Farmland protection rating system unveiled

June 17, 2002|by DAVE McMILLION

CHARLES TOWN, W.Va. - Officials who are heading up farmland protection efforts in Jefferson County are putting together a rating system to determine which farms would be most suitable for protection.

When each piece of farmland is considered for protection, it will be scored in eight areas, according to the plan released to the Jefferson County Commission last week.

Those areas include development pressure, total acreage, the type of soil on the property and historical features.

In the development pressure category, points are awarded based on the location of the land.

If the land is in the rural zone, a zoning area set up to protect farmland, it can receive 20 points, the maximum available in that category, according to the plan.


The higher the total score, the higher rating the land will receive for possible protection, according to the plan.

The Jefferson County Commission said Thursday it wants to get input from the county's attorney and Jefferson County Planning Commission officials before taking any action on the plan.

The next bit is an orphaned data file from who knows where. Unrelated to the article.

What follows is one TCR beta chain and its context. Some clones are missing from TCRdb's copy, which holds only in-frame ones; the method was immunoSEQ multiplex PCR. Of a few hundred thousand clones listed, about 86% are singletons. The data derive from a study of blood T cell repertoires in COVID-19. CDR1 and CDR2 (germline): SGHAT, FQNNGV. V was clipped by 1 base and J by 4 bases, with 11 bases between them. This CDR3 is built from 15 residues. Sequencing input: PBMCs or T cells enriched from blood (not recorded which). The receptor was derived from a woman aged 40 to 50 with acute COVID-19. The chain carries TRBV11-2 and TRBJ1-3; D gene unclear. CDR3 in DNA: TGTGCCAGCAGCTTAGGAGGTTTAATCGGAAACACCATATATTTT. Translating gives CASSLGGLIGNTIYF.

Commission President James K. Ruland said it appears the plan follows state law.

Two years ago, the Legislature passed a bill that allows counties to set up farmland protection boards. The boards, which now exist in Berkeley, Jefferson and Morgan counties, are designed to protect farmland from development by offering farmers money to set up protective easements on their land.

Farmland protection has been a hot-button issue in the Eastern Panhandle, where agricultural land is quickly giving way to residential development.

Generation of the money used for preserving land has not started yet, said Craig Yohn, a local West Virginia University extension agent who has been working on the plan.

The funds could come from a variety of private and public sources, Yohn said.

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